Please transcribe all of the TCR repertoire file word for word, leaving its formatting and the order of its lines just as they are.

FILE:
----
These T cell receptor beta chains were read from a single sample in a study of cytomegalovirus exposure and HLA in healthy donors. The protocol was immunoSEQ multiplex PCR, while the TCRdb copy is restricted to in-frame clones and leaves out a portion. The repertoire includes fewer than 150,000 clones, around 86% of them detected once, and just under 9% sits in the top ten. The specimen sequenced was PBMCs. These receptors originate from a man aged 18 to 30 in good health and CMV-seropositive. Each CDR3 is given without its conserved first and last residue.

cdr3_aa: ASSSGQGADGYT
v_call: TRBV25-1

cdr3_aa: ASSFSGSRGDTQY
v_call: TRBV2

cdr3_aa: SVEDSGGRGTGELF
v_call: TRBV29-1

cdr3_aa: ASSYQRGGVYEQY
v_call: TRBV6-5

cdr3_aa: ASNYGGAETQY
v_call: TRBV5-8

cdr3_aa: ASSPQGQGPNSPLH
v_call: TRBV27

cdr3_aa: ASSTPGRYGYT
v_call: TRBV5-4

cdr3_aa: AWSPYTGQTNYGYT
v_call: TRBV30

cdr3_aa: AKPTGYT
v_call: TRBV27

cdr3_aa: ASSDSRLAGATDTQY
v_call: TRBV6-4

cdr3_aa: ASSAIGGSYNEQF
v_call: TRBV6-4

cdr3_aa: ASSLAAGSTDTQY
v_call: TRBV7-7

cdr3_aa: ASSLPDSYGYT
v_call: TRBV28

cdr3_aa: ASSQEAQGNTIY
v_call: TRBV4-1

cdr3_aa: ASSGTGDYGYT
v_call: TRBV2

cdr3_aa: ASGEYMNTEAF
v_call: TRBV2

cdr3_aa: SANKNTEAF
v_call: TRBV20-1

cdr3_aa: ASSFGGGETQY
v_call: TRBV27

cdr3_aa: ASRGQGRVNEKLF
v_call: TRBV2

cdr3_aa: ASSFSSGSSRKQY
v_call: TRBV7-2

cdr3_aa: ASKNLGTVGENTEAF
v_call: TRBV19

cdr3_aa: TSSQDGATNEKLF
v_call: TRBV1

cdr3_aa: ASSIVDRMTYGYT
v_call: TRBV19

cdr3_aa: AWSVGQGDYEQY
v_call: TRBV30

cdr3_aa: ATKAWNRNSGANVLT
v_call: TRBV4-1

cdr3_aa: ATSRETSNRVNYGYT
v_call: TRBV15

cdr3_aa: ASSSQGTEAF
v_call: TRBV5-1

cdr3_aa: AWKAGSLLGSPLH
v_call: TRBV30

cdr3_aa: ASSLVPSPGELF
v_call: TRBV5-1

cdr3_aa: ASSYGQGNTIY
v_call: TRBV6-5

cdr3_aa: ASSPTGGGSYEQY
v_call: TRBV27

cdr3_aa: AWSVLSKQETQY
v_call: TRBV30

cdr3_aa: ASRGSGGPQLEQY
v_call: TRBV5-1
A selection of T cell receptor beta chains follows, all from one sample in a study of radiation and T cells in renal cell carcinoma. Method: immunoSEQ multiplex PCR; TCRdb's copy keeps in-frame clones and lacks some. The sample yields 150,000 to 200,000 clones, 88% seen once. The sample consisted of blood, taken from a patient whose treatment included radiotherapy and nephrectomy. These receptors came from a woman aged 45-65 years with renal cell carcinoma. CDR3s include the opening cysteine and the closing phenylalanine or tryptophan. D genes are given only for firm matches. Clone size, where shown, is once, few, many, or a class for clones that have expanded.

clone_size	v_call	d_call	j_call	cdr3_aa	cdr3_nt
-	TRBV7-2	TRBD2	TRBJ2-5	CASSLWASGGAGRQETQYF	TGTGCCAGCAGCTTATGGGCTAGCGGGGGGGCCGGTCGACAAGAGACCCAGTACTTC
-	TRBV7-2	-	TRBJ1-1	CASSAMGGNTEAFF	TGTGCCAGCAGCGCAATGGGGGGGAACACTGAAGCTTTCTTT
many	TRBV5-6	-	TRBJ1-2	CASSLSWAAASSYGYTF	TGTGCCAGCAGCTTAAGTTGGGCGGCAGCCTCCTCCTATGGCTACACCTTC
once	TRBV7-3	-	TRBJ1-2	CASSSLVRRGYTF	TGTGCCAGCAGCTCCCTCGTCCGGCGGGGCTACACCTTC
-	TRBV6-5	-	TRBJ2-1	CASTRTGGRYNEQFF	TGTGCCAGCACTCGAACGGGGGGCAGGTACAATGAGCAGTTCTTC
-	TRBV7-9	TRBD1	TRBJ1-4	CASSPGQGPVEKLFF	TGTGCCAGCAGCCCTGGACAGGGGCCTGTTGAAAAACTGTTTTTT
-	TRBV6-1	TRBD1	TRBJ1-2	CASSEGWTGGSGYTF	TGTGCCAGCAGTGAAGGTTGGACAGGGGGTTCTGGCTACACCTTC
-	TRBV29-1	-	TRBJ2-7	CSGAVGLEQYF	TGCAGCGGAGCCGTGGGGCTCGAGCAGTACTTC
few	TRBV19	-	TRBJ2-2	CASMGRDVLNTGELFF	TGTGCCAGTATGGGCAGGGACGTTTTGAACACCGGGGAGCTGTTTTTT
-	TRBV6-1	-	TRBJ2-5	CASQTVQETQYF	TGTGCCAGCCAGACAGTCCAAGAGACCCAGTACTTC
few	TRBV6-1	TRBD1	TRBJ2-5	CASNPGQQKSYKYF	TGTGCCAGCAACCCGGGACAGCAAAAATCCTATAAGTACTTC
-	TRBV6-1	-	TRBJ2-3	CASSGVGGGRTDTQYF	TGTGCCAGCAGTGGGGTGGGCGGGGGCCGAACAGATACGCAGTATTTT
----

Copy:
These T cell receptor beta chains were read from a single sample in a study of cytomegalovirus exposure and HLA in healthy donors. The protocol was immunoSEQ multiplex PCR, while the TCRdb copy is restricted to in-frame clones and leaves out a portion. The repertoire includes fewer than 150,000 clones, around 86% of them detected once, and just under 9% sits in the top ten. The specimen sequenced was PBMCs. These receptors originate from a man aged 18 to 30 in good health and CMV-seropositive. Each CDR3 is given without its conserved first and last residue.

cdr3_aa: ASSSGQGADGYT
v_call: TRBV25-1

cdr3_aa: ASSFSGSRGDTQY
v_call: TRBV2

cdr3_aa: SVEDSGGRGTGELF
v_call: TRBV29-1

cdr3_aa: ASSYQRGGVYEQY
v_call: TRBV6-5

cdr3_aa: ASNYGGAETQY
v_call: TRBV5-8

cdr3_aa: ASSPQGQGPNSPLH
v_call: TRBV27

cdr3_aa: ASSTPGRYGYT
v_call: TRBV5-4

cdr3_aa: AWSPYTGQTNYGYT
v_call: TRBV30

cdr3_aa: AKPTGYT
v_call: TRBV27

cdr3_aa: ASSDSRLAGATDTQY
v_call: TRBV6-4

cdr3_aa: ASSAIGGSYNEQF
v_call: TRBV6-4

cdr3_aa: ASSLAAGSTDTQY
v_call: TRBV7-7

cdr3_aa: ASSLPDSYGYT
v_call: TRBV28

cdr3_aa: ASSQEAQGNTIY
v_call: TRBV4-1

cdr3_aa: ASSGTGDYGYT
v_call: TRBV2

cdr3_aa: ASGEYMNTEAF
v_call: TRBV2

cdr3_aa: SANKNTEAF
v_call: TRBV20-1

cdr3_aa: ASSFGGGETQY
v_call: TRBV27

cdr3_aa: ASRGQGRVNEKLF
v_call: TRBV2

cdr3_aa: ASSFSSGSSRKQY
v_call: TRBV7-2

cdr3_aa: ASKNLGTVGENTEAF
v_call: TRBV19

cdr3_aa: TSSQDGATNEKLF
v_call: TRBV1

cdr3_aa: ASSIVDRMTYGYT
v_call: TRBV19

cdr3_aa: AWSVGQGDYEQY
v_call: TRBV30

cdr3_aa: ATKAWNRNSGANVLT
v_call: TRBV4-1

cdr3_aa: ATSRETSNRVNYGYT
v_call: TRBV15

cdr3_aa: ASSSQGTEAF
v_call: TRBV5-1

cdr3_aa: AWKAGSLLGSPLH
v_call: TRBV30

cdr3_aa: ASSLVPSPGELF
v_call: TRBV5-1

cdr3_aa: ASSYGQGNTIY
v_call: TRBV6-5

cdr3_aa: ASSPTGGGSYEQY
v_call: TRBV27

cdr3_aa: AWSVLSKQETQY
v_call: TRBV30

cdr3_aa: ASRGSGGPQLEQY
v_call: TRBV5-1
A selection of T cell receptor beta chains follows, all from one sample in a study of radiation and T cells in renal cell carcinoma. Method: immunoSEQ multiplex PCR; TCRdb's copy keeps in-frame clones and lacks some. The sample yields 150,000 to 200,000 clones, 88% seen once. The sample consisted of blood, taken from a patient whose treatment included radiotherapy and nephrectomy. These receptors came from a woman aged 45-65 years with renal cell carcinoma. CDR3s include the opening cysteine and the closing phenylalanine or tryptophan. D genes are given only for firm matches. Clone size, where shown, is once, few, many, or a class for clones that have expanded.

clone_size	v_call	d_call	j_call	cdr3_aa	cdr3_nt
-	TRBV7-2	TRBD2	TRBJ2-5	CASSLWASGGAGRQETQYF	TGTGCCAGCAGCTTATGGGCTAGCGGGGGGGCCGGTCGACAAGAGACCCAGTACTTC
-	TRBV7-2	-	TRBJ1-1	CASSAMGGNTEAFF	TGTGCCAGCAGCGCAATGGGGGGGAACACTGAAGCTTTCTTT
many	TRBV5-6	-	TRBJ1-2	CASSLSWAAASSYGYTF	TGTGCCAGCAGCTTAAGTTGGGCGGCAGCCTCCTCCTATGGCTACACCTTC
once	TRBV7-3	-	TRBJ1-2	CASSSLVRRGYTF	TGTGCCAGCAGCTCCCTCGTCCGGCGGGGCTACACCTTC
-	TRBV6-5	-	TRBJ2-1	CASTRTGGRYNEQFF	TGTGCCAGCACTCGAACGGGGGGCAGGTACAATGAGCAGTTCTTC
-	TRBV7-9	TRBD1	TRBJ1-4	CASSPGQGPVEKLFF	TGTGCCAGCAGCCCTGGACAGGGGCCTGTTGAAAAACTGTTTTTT
-	TRBV6-1	TRBD1	TRBJ1-2	CASSEGWTGGSGYTF	TGTGCCAGCAGTGAAGGTTGGACAGGGGGTTCTGGCTACACCTTC
-	TRBV29-1	-	TRBJ2-7	CSGAVGLEQYF	TGCAGCGGAGCCGTGGGGCTCGAGCAGTACTTC
few	TRBV19	-	TRBJ2-2	CASMGRDVLNTGELFF	TGTGCCAGTATGGGCAGGGACGTTTTGAACACCGGGGAGCTGTTTTTT
-	TRBV6-1	-	TRBJ2-5	CASQTVQETQYF	TGTGCCAGCCAGACAGTCCAAGAGACCCAGTACTTC
few	TRBV6-1	TRBD1	TRBJ2-5	CASNPGQQKSYKYF	TGTGCCAGCAACCCGGGACAGCAAAAATCCTATAAGTACTTC
-	TRBV6-1	-	TRBJ2-3	CASSGVGGGRTDTQYF	TGTGCCAGCAGTGGGGTGGGCGGGGGCCGAACAGATACGCAGTATTTT